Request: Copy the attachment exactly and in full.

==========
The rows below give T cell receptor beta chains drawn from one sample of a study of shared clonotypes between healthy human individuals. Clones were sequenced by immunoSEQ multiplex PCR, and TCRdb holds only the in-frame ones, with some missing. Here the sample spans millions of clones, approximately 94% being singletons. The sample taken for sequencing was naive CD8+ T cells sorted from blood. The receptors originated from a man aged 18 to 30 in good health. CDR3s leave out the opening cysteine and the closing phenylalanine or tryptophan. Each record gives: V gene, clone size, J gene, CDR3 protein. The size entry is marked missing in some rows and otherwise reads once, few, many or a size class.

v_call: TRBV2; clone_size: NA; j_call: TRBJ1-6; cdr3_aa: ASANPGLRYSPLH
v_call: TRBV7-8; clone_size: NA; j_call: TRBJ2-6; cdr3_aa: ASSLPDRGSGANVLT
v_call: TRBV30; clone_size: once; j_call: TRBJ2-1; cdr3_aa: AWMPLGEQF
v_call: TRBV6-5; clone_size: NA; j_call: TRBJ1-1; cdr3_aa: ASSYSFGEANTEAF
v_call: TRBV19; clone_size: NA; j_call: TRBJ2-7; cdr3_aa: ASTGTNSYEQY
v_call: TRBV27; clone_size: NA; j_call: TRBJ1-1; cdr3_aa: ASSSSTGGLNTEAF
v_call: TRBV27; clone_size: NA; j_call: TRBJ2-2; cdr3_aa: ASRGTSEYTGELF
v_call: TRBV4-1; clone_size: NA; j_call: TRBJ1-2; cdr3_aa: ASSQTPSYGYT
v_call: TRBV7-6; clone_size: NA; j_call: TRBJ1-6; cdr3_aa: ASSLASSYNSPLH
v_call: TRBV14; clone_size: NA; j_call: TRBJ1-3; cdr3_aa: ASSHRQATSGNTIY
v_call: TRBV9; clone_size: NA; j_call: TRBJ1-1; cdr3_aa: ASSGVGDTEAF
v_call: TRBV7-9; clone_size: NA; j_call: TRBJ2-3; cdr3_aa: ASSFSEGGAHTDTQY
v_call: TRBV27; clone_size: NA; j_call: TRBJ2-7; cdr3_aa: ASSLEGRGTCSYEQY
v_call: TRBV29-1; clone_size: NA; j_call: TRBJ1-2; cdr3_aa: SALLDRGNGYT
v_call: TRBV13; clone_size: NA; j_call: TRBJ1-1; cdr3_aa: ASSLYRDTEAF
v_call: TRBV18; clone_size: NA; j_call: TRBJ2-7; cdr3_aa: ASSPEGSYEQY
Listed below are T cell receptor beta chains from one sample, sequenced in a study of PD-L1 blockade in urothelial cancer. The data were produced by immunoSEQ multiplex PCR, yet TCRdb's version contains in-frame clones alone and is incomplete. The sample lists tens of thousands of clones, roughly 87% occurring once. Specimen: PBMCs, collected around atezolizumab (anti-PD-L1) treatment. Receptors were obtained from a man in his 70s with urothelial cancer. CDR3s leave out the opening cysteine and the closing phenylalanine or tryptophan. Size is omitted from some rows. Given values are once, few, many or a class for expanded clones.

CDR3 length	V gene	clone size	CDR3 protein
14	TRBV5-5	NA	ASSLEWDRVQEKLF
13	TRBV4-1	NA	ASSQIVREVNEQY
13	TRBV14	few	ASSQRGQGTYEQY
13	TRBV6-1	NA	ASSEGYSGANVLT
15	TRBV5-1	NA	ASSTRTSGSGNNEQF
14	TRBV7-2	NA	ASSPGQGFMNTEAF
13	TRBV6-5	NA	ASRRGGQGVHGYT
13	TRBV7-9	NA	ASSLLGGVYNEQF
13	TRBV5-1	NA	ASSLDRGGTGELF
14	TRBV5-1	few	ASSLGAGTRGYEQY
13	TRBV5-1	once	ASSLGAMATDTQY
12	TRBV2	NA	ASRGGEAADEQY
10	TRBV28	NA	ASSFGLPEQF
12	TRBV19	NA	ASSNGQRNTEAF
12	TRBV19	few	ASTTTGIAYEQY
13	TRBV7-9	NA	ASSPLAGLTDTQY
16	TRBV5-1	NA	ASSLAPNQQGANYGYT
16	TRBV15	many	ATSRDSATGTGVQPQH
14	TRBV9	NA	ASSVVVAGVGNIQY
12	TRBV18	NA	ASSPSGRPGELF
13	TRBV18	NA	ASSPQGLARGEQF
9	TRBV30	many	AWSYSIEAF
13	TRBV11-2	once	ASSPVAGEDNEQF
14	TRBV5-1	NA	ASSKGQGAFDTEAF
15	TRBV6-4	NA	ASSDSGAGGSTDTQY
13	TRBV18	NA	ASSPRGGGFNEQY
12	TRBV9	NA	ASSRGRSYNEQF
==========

The rows below give T cell receptor beta chains drawn from one sample of a study of shared clonotypes between healthy human individuals. Clones were sequenced by immunoSEQ multiplex PCR, and TCRdb holds only the in-frame ones, with some missing. Here the sample spans millions of clones, approximately 94% being singletons. The sample taken for sequencing was naive CD8+ T cells sorted from blood. The receptors originated from a man aged 18 to 30 in good health. CDR3s leave out the opening cysteine and the closing phenylalanine or tryptophan. Each record gives: V gene, clone size, J gene, CDR3 protein. The size entry is marked missing in some rows and otherwise reads once, few, many or a size class.

v_call: TRBV2; clone_size: NA; j_call: TRBJ1-6; cdr3_aa: ASANPGLRYSPLH
v_call: TRBV7-8; clone_size: NA; j_call: TRBJ2-6; cdr3_aa: ASSLPDRGSGANVLT
v_call: TRBV30; clone_size: once; j_call: TRBJ2-1; cdr3_aa: AWMPLGEQF
v_call: TRBV6-5; clone_size: NA; j_call: TRBJ1-1; cdr3_aa: ASSYSFGEANTEAF
v_call: TRBV19; clone_size: NA; j_call: TRBJ2-7; cdr3_aa: ASTGTNSYEQY
v_call: TRBV27; clone_size: NA; j_call: TRBJ1-1; cdr3_aa: ASSSSTGGLNTEAF
v_call: TRBV27; clone_size: NA; j_call: TRBJ2-2; cdr3_aa: ASRGTSEYTGELF
v_call: TRBV4-1; clone_size: NA; j_call: TRBJ1-2; cdr3_aa: ASSQTPSYGYT
v_call: TRBV7-6; clone_size: NA; j_call: TRBJ1-6; cdr3_aa: ASSLASSYNSPLH
v_call: TRBV14; clone_size: NA; j_call: TRBJ1-3; cdr3_aa: ASSHRQATSGNTIY
v_call: TRBV9; clone_size: NA; j_call: TRBJ1-1; cdr3_aa: ASSGVGDTEAF
v_call: TRBV7-9; clone_size: NA; j_call: TRBJ2-3; cdr3_aa: ASSFSEGGAHTDTQY
v_call: TRBV27; clone_size: NA; j_call: TRBJ2-7; cdr3_aa: ASSLEGRGTCSYEQY
v_call: TRBV29-1; clone_size: NA; j_call: TRBJ1-2; cdr3_aa: SALLDRGNGYT
v_call: TRBV13; clone_size: NA; j_call: TRBJ1-1; cdr3_aa: ASSLYRDTEAF
v_call: TRBV18; clone_size: NA; j_call: TRBJ2-7; cdr3_aa: ASSPEGSYEQY
Listed below are T cell receptor beta chains from one sample, sequenced in a study of PD-L1 blockade in urothelial cancer. The data were produced by immunoSEQ multiplex PCR, yet TCRdb's version contains in-frame clones alone and is incomplete. The sample lists tens of thousands of clones, roughly 87% occurring once. Specimen: PBMCs, collected around atezolizumab (anti-PD-L1) treatment. Receptors were obtained from a man in his 70s with urothelial cancer. CDR3s leave out the opening cysteine and the closing phenylalanine or tryptophan. Size is omitted from some rows. Given values are once, few, many or a class for expanded clones.

CDR3 length	V gene	clone size	CDR3 protein
14	TRBV5-5	NA	ASSLEWDRVQEKLF
13	TRBV4-1	NA	ASSQIVREVNEQY
13	TRBV14	few	ASSQRGQGTYEQY
13	TRBV6-1	NA	ASSEGYSGANVLT
15	TRBV5-1	NA	ASSTRTSGSGNNEQF
14	TRBV7-2	NA	ASSPGQGFMNTEAF
13	TRBV6-5	NA	ASRRGGQGVHGYT
13	TRBV7-9	NA	ASSLLGGVYNEQF
13	TRBV5-1	NA	ASSLDRGGTGELF
14	TRBV5-1	few	ASSLGAGTRGYEQY
13	TRBV5-1	once	ASSLGAMATDTQY
12	TRBV2	NA	ASRGGEAADEQY
10	TRBV28	NA	ASSFGLPEQF
12	TRBV19	NA	ASSNGQRNTEAF
12	TRBV19	few	ASTTTGIAYEQY
13	TRBV7-9	NA	ASSPLAGLTDTQY
16	TRBV5-1	NA	ASSLAPNQQGANYGYT
16	TRBV15	many	ATSRDSATGTGVQPQH
14	TRBV9	NA	ASSVVVAGVGNIQY
12	TRBV18	NA	ASSPSGRPGELF
13	TRBV18	NA	ASSPQGLARGEQF
9	TRBV30	many	AWSYSIEAF
13	TRBV11-2	once	ASSPVAGEDNEQF
14	TRBV5-1	NA	ASSKGQGAFDTEAF
15	TRBV6-4	NA	ASSDSGAGGSTDTQY
13	TRBV18	NA	ASSPRGGGFNEQY
12	TRBV9	NA	ASSRGRSYNEQF